- NHS staff continue to pull out all the stops with flu and norovirus continuing to circulate as expected in January
- Flu and norovirus major contributing factor to pressure on NHS during winter
- Warning to heed norovirus advice and get the free flu jab if eligible
With the second half of January bringing with it Yorkshire and the Humber’s first real cold snap of the winter season, the NHS has warned of the impact of circulating winter bugs like norovirus and the flu.
The latest data from Public Health England shows that in the two weeks to 20 January 2019 there were 12 recorded outbreaks of norovirus, 11 of which led to ward/bay closures or restrictions to admissions.
To date, this season (since week 27 2018), there have been 128 outbreaks of norovirus reported causing 123 ward/bay closures across England.
Certain infections are more common during the winter, particularly influenza and norovirus. This is due to a combination of factors, but includes factors to do with the bugs themselves, and the fact that they may spread more easily when we spend more time together indoors. Influenza is responsible for a number of deaths each year and affects the same vulnerable groups as cold weather.
The statistics show that over the last week, seasonal flu continues to circulate across the UK, with early signs that activity is starting to peak.
With flu continuing to circulate in Yorkshire and the Humber at medium intensity, at higher levels than in the South of the country, health bosses are advising there’s still time to get the flu vaccine and urging all those who are eligible to make sure they get it sooner rather than later. The vaccine is the best defence against flu, which while in most people is self-limiting, can be serious in groups with weakened immune systems.
Paul Twomey, Joint Medical Director for NHS England in Yorkshire and the Humber, said: “The early indications from PHE suggest that the strains of flu circulating are well matched to those in this season’s flu vaccines, so if you If you know anyone who may be at risk from flu encourage them to get protected.
“NHS staff continue to pull out all the stops with flu and norovirus cases continuing to rise as expected in January, although thanks to closer working between hospitals, local health groups and councils, fewer people are spending long periods in hospital compared with this time last year.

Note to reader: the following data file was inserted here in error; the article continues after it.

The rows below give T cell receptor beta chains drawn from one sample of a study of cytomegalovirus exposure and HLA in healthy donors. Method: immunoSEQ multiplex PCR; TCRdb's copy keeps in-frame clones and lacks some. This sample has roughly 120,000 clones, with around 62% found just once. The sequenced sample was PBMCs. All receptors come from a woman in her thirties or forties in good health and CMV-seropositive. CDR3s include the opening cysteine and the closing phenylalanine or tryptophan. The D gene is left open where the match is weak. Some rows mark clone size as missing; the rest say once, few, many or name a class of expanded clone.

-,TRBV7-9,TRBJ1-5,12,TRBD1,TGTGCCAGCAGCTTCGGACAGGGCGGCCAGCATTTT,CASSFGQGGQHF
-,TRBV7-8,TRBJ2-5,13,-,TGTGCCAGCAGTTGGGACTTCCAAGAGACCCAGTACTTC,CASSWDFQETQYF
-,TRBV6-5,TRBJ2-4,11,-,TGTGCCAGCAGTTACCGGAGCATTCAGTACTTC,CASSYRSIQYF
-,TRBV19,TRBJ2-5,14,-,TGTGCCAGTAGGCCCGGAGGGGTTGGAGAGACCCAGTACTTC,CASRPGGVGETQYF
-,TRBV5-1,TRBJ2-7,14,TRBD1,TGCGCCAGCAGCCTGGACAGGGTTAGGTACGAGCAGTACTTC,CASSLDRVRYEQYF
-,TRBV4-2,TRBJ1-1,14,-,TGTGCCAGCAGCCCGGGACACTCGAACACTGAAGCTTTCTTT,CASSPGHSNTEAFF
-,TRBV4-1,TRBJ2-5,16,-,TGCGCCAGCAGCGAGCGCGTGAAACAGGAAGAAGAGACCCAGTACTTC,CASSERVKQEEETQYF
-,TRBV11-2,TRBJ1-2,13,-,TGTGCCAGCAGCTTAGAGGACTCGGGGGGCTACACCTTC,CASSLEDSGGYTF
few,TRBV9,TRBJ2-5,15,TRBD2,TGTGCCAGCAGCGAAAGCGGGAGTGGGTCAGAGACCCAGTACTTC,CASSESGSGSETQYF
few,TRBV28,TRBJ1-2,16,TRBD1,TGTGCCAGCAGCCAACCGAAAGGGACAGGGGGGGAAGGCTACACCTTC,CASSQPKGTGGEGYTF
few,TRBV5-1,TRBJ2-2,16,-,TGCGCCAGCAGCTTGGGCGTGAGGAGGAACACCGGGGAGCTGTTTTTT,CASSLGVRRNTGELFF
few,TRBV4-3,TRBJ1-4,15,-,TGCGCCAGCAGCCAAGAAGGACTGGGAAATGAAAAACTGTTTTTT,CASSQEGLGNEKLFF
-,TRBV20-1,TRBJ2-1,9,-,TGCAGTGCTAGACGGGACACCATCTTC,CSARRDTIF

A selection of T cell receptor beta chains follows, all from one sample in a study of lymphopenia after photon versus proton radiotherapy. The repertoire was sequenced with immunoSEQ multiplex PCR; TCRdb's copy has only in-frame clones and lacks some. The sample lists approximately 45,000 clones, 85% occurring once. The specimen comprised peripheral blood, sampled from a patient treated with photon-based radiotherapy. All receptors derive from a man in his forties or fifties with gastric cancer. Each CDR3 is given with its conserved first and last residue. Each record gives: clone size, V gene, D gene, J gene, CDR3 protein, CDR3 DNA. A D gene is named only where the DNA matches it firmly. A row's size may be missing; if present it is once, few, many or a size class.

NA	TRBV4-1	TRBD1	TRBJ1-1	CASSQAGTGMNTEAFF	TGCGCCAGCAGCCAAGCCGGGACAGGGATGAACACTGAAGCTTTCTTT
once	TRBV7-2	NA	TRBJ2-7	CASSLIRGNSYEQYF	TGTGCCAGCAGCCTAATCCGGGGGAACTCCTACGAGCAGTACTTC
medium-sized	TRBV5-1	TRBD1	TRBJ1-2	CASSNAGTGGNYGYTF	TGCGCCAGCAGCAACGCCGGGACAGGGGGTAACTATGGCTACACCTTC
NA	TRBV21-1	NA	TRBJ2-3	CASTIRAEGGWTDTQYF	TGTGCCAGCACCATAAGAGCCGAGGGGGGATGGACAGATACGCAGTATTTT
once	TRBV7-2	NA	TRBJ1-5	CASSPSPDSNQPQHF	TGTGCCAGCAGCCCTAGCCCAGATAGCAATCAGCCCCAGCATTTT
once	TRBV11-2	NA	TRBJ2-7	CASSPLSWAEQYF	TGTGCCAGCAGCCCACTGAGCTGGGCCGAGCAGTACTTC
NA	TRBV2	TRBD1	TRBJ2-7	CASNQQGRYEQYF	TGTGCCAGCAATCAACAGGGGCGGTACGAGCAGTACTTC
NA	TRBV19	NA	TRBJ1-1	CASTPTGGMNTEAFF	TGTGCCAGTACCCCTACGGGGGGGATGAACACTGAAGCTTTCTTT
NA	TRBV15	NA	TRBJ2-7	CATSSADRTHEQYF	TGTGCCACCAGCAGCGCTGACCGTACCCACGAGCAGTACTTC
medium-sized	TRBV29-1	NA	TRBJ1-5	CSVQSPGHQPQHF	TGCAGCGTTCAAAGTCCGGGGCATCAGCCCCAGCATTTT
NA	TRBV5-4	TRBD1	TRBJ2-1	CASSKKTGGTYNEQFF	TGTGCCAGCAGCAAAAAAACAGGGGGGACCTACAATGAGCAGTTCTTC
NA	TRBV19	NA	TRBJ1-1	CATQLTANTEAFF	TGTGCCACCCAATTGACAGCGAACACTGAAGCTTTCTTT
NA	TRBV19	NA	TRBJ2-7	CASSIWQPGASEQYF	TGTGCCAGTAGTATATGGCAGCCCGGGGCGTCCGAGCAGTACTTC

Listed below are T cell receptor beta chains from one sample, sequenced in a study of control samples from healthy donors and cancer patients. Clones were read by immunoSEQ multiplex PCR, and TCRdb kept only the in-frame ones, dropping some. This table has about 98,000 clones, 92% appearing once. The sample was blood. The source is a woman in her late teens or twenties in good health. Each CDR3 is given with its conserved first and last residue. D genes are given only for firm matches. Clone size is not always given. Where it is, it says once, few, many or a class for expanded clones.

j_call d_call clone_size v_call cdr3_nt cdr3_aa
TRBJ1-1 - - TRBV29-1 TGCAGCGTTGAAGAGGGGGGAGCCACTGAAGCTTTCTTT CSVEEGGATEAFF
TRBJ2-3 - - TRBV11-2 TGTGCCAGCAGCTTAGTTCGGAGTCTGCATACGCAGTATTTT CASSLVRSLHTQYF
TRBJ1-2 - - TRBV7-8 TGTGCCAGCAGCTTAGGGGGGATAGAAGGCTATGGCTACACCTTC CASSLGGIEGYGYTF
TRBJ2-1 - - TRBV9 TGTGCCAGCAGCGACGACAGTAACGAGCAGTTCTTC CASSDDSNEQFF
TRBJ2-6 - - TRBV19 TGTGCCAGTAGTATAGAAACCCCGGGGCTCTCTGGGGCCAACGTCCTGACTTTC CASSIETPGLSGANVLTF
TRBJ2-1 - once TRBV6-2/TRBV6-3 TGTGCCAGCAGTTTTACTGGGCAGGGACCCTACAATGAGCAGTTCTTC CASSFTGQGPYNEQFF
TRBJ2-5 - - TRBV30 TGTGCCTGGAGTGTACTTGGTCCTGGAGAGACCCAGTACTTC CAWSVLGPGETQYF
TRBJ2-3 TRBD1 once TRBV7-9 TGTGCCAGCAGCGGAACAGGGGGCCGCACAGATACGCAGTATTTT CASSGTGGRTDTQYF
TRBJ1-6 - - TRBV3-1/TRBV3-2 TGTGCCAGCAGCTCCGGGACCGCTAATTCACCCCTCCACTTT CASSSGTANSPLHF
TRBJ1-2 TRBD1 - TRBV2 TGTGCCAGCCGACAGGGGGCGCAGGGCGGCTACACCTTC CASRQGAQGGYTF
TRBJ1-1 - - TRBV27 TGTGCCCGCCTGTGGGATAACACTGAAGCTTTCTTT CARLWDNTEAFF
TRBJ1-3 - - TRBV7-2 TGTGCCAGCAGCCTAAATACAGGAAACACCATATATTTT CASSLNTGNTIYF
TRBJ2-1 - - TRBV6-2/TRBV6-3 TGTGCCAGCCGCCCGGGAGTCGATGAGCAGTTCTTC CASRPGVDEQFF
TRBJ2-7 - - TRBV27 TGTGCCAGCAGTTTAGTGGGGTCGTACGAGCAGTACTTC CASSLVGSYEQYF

“With temperatures set to stay low, it’s more important than ever that people help doctors, nurses, paramedics and other frontline staff provide care to the most seriously ill, by getting the free flu jab if you’re eligible, and by using the NHS 111 service as the first port of call for non-emergencies.”
Flu top tips
Flu is very infectious and easily spread to other people. You’re more likely to give it to others in the first 5 days.
Flu is spread by germs from coughs and sneezes, which can live on hands and surfaces for 24 hours.
If you do have flu-like symptoms, help us help you by:
- caring for yourself at home – for the majority of people, flu will be a mild illness that usually will resolve supported by managing symptoms.
- you can rest and sleep, keep warm, take paracetamol or ibuprofen to lower your temperature and treat aches and pains and drink plenty of water to avoid dehydration.
- if you have a long-term condition that means you’re at greater risk of the complications of flu, you may need to seek advice from your GP.
- using tissues to trap germs when you cough or sneeze
- binning used tissues as quickly as possible
- washing your hands often with warm water and soap
- avoiding visiting relatives in hospital until your symptoms clear.
Norovirus top tips
You can usually treat yourself or your child at home. You should start to feel better in a day or two.
- stay at home and get plenty of rest
- drink lots of fluids, such as water and squash – take small sips if you feel sick
- eat when you feel able to – you don’t need to have or avoid any specific foods
- take paracetamol if you’re in discomfort – check the leaflet before giving them to your child
- avoiding visiting relatives in hospital until your symptoms have stopped for 2 daysv
- visiting your GP surgery with norovirus can put others at risk, so it’s best to call your GP or NHS 111 if you’re concerned or feel you need advice.
For more health advice this winter, please visit www.nhs.uk/staywell